In the Quiet American, Greene explores the interiority of a war-stricken Vietnam that is caught in a multifaceted battle that includes the struggle for national sovereignty. The book centers on Thomas Fowler, who is an Englishman and reporter whose remarks are colored by cynicism which represent England’s old colonial knowledge. Fowler’s character is juxtaposed to Alden Pyle’s character, who Fowler takes on as a mentee of sorts and whom Fowler has the need to shield from the atrocities of Vietnam.
The opening chapter of the book begins with Pyles death, and his body is retrieved from a river. Fowler is questioned by the authorities and when talking to one of the policemen Fowler describes Pyle as a quite American. Fowler goes on to say, “Yes. They killed him because he was too innocent to live. He was young and ignorant and silly, and he got involved. He had no more of a notion than any of you what the whole affair’s about, and you gave him money and York Harding’s books on the East and said, Go ahead. Win the East for Democracy. He never saw anything he hadn’t heard in a lecture hall, and his writers and his lecturers made a fool of him. When he saw a dead body, he couldn’t even see the wounds. A Red menace, a soldier of democracy (Greene 28).” This sums up the character Pyle and the reference that Fowler makes over and over again, stressing the importance of remaining uninvolved, which is a colonial position of neutrality. One that Fowler himself violates when getting intimately involved with a young, Vietnamese woman who speaks poor English and French, but who is keenly aware of her situation while seeking an opportunity to better herself.
Phuong is character central to the novel, and she symbolically represents Vietnam as a nation caught inbetween the old colonial rulers of France/Europe, and the new order of American backed democracy. Phuong is strikingly sober throughout the novel and aware of her surroundings and exercises her agency as a woman who has many means to rise above the political turmoil gripping her country Phuong is depicted by Fowler as a delicate flower, who needs his constant protection from the boisterous soldiers who associate all Vietnamese women with prostitution. Despite Fowler’s best efforts to remain uninvolved, and experience Vietnam from behind his type writer, he is anchored in the territory and possesses a new knowledge of Vietnam that is at odds with the old colonial knowledge that relies on those cultural and political facts established by the project of orientalism. Fowler imposes a sense of helplessness on Vietnam, and in this way, Vietnam is effeminized, and one cannot help but to get involved because of the irresistibility of the act. Pyle is also effeminized in this manner and is a recipient of Fowlers sympathy when Fowler remarks, “That was my first instinct-to protect him. It never occurred to me that there was a greater need to protect myself. Innocence always calls mutely for protection when we would be so much wiser to guard ourselves against it: innocence is like a dumb leper who has lost his bell, wandering the world, meaning no harm (Greene 34). This innocence is characterized by Pyle (and Phuong), who at first appears in need of the old colonial agent/authority to guide him and school him on the ways of the land. As well as Phuong’s preconceived innocence, and she is to be saved from the whorehouse or the House of Hundred girls. But the old colonial order is ill equipped to deal with the reality and complexity of Vietnam as represented by Phuong who has both the old order (France/England) and the new order (America) to choose from.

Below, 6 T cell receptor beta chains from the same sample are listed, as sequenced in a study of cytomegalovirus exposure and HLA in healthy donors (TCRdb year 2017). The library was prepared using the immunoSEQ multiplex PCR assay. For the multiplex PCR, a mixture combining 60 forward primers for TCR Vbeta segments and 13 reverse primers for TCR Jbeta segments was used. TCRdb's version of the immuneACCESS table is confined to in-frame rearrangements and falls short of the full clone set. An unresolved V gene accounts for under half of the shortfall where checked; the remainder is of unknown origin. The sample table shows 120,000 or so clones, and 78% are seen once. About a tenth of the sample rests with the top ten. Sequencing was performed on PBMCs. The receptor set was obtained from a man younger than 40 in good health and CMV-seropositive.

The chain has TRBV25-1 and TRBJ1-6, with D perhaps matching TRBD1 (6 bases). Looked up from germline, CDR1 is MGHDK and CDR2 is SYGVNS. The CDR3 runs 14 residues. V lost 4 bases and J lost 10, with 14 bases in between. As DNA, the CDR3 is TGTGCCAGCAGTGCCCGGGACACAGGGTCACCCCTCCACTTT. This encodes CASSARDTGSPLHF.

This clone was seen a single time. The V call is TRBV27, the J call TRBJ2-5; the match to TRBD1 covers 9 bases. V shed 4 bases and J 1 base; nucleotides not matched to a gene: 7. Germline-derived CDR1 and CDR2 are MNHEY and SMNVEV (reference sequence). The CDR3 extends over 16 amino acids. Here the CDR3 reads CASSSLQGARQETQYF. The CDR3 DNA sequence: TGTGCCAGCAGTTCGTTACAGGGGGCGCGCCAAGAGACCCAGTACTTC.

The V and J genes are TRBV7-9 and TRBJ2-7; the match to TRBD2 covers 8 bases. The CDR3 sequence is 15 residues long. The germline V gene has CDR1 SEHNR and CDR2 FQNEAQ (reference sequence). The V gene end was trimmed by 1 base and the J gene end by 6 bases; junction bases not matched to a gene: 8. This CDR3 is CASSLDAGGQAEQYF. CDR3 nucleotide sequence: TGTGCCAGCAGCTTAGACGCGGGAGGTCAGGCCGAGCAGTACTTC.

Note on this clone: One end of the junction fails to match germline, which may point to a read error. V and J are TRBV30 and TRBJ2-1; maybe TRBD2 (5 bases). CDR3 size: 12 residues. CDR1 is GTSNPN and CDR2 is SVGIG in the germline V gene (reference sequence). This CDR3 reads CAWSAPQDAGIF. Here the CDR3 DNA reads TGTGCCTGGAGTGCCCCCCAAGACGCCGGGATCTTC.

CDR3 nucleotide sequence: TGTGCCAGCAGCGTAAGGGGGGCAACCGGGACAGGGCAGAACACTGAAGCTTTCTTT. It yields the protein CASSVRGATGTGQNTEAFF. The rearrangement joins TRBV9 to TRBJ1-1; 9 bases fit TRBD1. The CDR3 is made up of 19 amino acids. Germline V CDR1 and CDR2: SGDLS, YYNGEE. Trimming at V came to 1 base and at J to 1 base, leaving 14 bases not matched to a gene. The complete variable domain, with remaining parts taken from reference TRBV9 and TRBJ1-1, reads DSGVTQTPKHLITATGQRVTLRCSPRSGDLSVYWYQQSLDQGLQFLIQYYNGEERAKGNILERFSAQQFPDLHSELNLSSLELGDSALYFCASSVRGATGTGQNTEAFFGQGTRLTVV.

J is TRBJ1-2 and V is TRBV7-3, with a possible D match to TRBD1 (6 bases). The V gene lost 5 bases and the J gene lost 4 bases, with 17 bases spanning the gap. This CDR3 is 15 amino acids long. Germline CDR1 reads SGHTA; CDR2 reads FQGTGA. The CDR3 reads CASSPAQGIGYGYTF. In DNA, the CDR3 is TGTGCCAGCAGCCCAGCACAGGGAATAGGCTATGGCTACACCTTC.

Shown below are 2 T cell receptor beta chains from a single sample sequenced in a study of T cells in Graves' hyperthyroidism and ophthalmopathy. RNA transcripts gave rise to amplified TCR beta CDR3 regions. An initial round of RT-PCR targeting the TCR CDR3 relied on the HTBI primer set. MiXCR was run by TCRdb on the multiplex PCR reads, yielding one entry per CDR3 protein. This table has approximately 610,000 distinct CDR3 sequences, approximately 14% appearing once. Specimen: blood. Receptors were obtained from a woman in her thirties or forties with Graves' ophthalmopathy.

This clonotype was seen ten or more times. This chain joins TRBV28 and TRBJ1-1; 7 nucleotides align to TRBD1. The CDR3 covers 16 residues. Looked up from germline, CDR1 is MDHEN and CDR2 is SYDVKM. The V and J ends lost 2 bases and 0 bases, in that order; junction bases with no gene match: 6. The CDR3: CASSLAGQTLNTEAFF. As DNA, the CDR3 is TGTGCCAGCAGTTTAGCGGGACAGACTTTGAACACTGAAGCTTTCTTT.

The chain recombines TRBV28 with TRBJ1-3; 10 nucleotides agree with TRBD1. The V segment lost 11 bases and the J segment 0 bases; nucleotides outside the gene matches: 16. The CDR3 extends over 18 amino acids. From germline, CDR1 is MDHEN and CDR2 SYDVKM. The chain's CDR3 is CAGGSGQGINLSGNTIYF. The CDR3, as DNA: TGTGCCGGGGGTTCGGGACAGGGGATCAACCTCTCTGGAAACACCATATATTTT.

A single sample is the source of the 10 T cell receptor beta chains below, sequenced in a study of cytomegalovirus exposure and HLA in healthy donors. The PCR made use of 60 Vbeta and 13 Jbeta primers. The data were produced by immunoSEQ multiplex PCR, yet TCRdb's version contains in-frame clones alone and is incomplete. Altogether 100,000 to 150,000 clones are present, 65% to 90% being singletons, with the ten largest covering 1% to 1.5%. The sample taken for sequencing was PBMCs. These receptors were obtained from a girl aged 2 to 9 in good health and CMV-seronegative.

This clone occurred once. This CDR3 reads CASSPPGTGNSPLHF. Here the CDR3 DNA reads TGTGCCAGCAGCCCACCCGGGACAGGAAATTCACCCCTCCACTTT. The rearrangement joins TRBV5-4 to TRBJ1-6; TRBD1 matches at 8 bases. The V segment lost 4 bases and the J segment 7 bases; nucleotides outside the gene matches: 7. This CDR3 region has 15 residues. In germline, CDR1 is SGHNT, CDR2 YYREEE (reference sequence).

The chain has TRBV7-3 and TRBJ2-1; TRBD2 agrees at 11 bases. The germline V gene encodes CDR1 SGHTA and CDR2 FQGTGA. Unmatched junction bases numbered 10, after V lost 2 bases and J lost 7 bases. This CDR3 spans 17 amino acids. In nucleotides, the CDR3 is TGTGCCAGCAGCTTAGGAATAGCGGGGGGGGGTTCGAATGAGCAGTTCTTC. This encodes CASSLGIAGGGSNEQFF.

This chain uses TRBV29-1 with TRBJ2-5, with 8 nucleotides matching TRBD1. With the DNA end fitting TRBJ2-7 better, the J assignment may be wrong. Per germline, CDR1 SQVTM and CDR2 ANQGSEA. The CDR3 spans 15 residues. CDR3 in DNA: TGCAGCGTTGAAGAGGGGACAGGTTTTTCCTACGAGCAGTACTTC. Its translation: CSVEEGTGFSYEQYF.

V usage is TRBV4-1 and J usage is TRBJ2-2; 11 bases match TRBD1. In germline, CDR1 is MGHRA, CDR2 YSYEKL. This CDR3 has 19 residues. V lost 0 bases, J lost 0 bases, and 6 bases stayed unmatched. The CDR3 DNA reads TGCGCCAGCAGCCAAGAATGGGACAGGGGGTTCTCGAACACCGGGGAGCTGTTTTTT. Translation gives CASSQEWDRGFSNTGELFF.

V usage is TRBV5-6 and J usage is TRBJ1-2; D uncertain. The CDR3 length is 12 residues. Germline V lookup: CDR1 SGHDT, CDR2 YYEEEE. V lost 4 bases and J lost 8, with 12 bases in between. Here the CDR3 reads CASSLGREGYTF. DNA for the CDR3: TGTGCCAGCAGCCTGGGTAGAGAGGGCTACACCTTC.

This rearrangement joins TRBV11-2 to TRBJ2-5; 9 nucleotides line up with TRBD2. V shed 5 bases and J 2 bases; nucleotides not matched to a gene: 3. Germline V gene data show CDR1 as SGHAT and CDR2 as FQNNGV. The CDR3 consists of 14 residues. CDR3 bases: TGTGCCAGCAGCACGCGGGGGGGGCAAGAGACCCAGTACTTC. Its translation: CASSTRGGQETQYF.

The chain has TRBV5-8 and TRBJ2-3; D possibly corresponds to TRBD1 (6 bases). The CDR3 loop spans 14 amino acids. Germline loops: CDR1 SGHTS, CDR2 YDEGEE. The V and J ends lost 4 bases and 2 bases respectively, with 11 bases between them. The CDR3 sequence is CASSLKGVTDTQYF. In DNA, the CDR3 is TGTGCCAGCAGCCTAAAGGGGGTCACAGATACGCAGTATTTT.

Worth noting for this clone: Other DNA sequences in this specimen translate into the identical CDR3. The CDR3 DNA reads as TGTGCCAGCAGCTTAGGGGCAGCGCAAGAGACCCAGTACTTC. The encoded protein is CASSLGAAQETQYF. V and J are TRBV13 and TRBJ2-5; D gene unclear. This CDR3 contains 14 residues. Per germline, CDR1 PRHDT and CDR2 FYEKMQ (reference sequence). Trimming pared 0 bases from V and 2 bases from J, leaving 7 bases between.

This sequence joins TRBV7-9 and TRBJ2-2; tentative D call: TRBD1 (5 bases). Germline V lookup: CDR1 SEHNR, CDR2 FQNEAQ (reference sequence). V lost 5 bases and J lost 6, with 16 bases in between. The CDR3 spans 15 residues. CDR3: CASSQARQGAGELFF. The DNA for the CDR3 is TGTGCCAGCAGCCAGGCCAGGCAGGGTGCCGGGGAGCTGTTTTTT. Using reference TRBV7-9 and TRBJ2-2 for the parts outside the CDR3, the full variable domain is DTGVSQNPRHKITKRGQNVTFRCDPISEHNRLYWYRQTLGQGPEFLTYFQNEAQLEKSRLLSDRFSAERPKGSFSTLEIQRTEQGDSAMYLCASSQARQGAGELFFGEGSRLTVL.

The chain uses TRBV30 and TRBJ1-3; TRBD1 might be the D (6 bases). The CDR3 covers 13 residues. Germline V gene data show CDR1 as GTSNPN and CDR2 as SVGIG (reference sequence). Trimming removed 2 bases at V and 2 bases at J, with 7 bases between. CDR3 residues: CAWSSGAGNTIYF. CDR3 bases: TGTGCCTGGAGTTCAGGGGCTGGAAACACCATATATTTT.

Phoung is willing to get what she needs for her own ends, regardless of which colonial power.